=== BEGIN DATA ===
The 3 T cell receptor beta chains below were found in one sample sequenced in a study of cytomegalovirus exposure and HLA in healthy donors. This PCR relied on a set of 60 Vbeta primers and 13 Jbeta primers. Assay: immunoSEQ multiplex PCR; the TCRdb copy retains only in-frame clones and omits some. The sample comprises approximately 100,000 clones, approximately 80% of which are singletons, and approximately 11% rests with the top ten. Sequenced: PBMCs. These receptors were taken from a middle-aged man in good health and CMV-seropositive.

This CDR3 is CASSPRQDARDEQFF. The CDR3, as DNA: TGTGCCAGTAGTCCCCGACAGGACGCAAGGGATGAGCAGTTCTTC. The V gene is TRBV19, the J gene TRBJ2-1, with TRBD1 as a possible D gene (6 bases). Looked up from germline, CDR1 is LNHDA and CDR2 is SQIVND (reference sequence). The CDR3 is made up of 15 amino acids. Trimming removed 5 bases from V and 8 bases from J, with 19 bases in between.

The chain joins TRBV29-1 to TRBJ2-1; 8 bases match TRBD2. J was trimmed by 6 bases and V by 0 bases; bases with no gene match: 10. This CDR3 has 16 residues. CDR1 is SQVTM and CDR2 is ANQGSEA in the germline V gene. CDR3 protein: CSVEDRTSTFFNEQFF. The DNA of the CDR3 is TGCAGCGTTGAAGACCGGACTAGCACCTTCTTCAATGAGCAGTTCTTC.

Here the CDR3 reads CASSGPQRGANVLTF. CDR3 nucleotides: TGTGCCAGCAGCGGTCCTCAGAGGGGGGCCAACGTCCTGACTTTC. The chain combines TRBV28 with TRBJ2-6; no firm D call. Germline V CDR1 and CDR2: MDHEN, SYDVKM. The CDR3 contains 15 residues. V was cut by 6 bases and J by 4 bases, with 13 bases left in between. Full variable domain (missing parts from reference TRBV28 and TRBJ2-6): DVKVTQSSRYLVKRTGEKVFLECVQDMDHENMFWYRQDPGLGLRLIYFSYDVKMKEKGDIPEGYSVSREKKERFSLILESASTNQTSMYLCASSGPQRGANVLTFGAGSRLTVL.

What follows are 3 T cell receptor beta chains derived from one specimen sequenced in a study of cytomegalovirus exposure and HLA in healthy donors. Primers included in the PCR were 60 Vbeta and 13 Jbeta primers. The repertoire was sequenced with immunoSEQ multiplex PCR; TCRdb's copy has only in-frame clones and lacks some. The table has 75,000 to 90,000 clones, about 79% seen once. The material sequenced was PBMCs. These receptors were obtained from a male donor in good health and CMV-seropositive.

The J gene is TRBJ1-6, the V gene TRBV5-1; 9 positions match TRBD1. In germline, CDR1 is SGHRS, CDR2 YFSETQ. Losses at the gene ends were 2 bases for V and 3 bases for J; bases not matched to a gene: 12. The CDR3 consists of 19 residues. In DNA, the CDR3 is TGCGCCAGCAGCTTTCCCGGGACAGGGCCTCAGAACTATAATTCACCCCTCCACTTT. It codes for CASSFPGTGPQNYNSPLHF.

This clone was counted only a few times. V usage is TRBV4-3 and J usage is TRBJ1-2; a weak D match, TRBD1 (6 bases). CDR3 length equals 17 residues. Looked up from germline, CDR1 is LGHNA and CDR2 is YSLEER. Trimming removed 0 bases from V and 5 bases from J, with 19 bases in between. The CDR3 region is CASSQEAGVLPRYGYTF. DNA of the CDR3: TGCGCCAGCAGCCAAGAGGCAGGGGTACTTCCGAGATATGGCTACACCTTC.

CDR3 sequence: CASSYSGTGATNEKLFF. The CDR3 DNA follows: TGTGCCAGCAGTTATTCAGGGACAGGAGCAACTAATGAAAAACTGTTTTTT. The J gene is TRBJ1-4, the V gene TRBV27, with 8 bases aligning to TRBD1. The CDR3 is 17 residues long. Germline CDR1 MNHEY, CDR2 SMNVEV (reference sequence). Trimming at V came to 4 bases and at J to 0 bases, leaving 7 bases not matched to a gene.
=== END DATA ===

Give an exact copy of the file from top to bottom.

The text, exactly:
The 3 T cell receptor beta chains below were found in one sample sequenced in a study of cytomegalovirus exposure and HLA in healthy donors. This PCR relied on a set of 60 Vbeta primers and 13 Jbeta primers. Assay: immunoSEQ multiplex PCR; the TCRdb copy retains only in-frame clones and omits some. The sample comprises approximately 100,000 clones, approximately 80% of which are singletons, and approximately 11% rests with the top ten. Sequenced: PBMCs. These receptors were taken from a middle-aged man in good health and CMV-seropositive.

This CDR3 is CASSPRQDARDEQFF. The CDR3, as DNA: TGTGCCAGTAGTCCCCGACAGGACGCAAGGGATGAGCAGTTCTTC. The V gene is TRBV19, the J gene TRBJ2-1, with TRBD1 as a possible D gene (6 bases). Looked up from germline, CDR1 is LNHDA and CDR2 is SQIVND (reference sequence). The CDR3 is made up of 15 amino acids. Trimming removed 5 bases from V and 8 bases from J, with 19 bases in between.

The chain joins TRBV29-1 to TRBJ2-1; 8 bases match TRBD2. J was trimmed by 6 bases and V by 0 bases; bases with no gene match: 10. This CDR3 has 16 residues. CDR1 is SQVTM and CDR2 is ANQGSEA in the germline V gene. CDR3 protein: CSVEDRTSTFFNEQFF. The DNA of the CDR3 is TGCAGCGTTGAAGACCGGACTAGCACCTTCTTCAATGAGCAGTTCTTC.

Here the CDR3 reads CASSGPQRGANVLTF. CDR3 nucleotides: TGTGCCAGCAGCGGTCCTCAGAGGGGGGCCAACGTCCTGACTTTC. The chain combines TRBV28 with TRBJ2-6; no firm D call. Germline V CDR1 and CDR2: MDHEN, SYDVKM. The CDR3 contains 15 residues. V was cut by 6 bases and J by 4 bases, with 13 bases left in between. Full variable domain (missing parts from reference TRBV28 and TRBJ2-6): DVKVTQSSRYLVKRTGEKVFLECVQDMDHENMFWYRQDPGLGLRLIYFSYDVKMKEKGDIPEGYSVSREKKERFSLILESASTNQTSMYLCASSGPQRGANVLTFGAGSRLTVL.

What follows are 3 T cell receptor beta chains derived from one specimen sequenced in a study of cytomegalovirus exposure and HLA in healthy donors. Primers included in the PCR were 60 Vbeta and 13 Jbeta primers. The repertoire was sequenced with immunoSEQ multiplex PCR; TCRdb's copy has only in-frame clones and lacks some. The table has 75,000 to 90,000 clones, about 79% seen once. The material sequenced was PBMCs. These receptors were obtained from a male donor in good health and CMV-seropositive.

The J gene is TRBJ1-6, the V gene TRBV5-1; 9 positions match TRBD1. In germline, CDR1 is SGHRS, CDR2 YFSETQ. Losses at the gene ends were 2 bases for V and 3 bases for J; bases not matched to a gene: 12. The CDR3 consists of 19 residues. In DNA, the CDR3 is TGCGCCAGCAGCTTTCCCGGGACAGGGCCTCAGAACTATAATTCACCCCTCCACTTT. It codes for CASSFPGTGPQNYNSPLHF.

This clone was counted only a few times. V usage is TRBV4-3 and J usage is TRBJ1-2; a weak D match, TRBD1 (6 bases). CDR3 length equals 17 residues. Looked up from germline, CDR1 is LGHNA and CDR2 is YSLEER. Trimming removed 0 bases from V and 5 bases from J, with 19 bases in between. The CDR3 region is CASSQEAGVLPRYGYTF. DNA of the CDR3: TGCGCCAGCAGCCAAGAGGCAGGGGTACTTCCGAGATATGGCTACACCTTC.

CDR3 sequence: CASSYSGTGATNEKLFF. The CDR3 DNA follows: TGTGCCAGCAGTTATTCAGGGACAGGAGCAACTAATGAAAAACTGTTTTTT. The J gene is TRBJ1-4, the V gene TRBV27, with 8 bases aligning to TRBD1. The CDR3 is 17 residues long. Germline CDR1 MNHEY, CDR2 SMNVEV (reference sequence). Trimming at V came to 4 bases and at J to 0 bases, leaving 7 bases not matched to a gene.